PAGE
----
Here are step-by-step instructions on what to do to get rid of bugs in your flour . . . ignoring them only makes the problem worse!

Bugs in the Flour

You do not want to see this when you open up a bag of flour.  Little black dots, crawling everywhere.  But they’re there, so what do you do?

No matter what precautions you take and no matter how carefully you store your flour, chances are good that it will happen some day.  This bag had been stored inside a Ziploc with a few bay leaves in it.  But somehow the Ziploc didn’t get completely sealed the last time I used it and the bugs discovered a new home.

Step 1 is to get the buggy stuff off the boat.  Not just into a trash bag, but actually off the boat.  Pitch it.  While old-time sailors would eat wormy flour, calling it an extra source of protein, leaving it on the boat will just cause the bug problem to spread.  Yes, I know that some people will say you can salvage the flour by sifting it to remove the bugs.  That doesn’t remove the eggs and you’ll be fighting a losing battle as the next generation arrives.  Get rid of it if you want to end the problem.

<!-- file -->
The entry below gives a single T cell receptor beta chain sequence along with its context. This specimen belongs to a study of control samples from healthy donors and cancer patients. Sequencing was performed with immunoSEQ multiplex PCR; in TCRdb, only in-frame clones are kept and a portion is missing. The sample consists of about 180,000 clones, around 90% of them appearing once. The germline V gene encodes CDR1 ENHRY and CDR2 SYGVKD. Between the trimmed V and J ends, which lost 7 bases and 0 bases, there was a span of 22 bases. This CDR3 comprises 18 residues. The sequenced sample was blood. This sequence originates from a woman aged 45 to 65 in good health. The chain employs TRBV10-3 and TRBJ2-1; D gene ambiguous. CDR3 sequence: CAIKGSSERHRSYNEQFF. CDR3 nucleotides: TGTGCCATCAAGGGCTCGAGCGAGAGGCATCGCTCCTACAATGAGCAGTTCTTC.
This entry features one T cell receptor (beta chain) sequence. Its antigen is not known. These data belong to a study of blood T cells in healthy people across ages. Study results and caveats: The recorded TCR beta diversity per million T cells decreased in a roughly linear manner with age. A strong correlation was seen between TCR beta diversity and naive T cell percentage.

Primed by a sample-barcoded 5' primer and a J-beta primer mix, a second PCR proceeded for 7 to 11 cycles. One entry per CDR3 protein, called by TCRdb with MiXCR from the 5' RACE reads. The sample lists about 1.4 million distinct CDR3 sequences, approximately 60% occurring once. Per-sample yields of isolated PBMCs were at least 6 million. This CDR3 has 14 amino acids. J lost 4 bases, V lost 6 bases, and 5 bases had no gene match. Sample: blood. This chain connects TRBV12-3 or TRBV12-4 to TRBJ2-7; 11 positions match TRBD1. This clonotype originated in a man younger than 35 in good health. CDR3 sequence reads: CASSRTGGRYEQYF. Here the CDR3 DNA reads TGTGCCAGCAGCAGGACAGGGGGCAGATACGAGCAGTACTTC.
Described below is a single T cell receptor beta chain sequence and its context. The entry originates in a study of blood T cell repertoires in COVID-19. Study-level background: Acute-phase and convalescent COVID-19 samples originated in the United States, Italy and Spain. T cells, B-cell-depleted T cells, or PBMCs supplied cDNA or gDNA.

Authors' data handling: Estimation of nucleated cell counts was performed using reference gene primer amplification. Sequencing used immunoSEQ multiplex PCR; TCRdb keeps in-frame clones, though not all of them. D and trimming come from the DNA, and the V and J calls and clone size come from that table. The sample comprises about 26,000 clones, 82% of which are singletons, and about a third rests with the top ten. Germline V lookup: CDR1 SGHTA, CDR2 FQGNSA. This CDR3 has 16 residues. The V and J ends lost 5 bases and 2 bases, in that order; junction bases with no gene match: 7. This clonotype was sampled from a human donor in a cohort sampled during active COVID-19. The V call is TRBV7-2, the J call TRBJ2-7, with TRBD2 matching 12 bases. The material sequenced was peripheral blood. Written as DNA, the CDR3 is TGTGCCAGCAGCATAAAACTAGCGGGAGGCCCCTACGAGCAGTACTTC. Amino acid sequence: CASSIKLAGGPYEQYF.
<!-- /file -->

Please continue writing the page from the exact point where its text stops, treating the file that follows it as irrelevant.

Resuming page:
Step 2 is to go through all the other containers in the same locker and adjacent lockers.  Check everything and see if it has bugs too.  Be sure to check any baking mix (“Bisquick”), box mixes and other packages.  Anything with bugs has to be pitched (I know, it hurts).

If the buggy food was in a good plastic storage container, you can pour out the flour or mix and then immediately wash out the plastic container with a bleach solution.  If it was in a Ziploc, throw the whole thing out — don’t try to reuse the bag.

Step 3 is to take every single thing out of the affected lockers and wash the outside of each with a bleach solution before setting it down elsewhere.  If you don’t disinfect the outside before putting the containers somewhere else, you can transfer eggs and perpetuate the problem.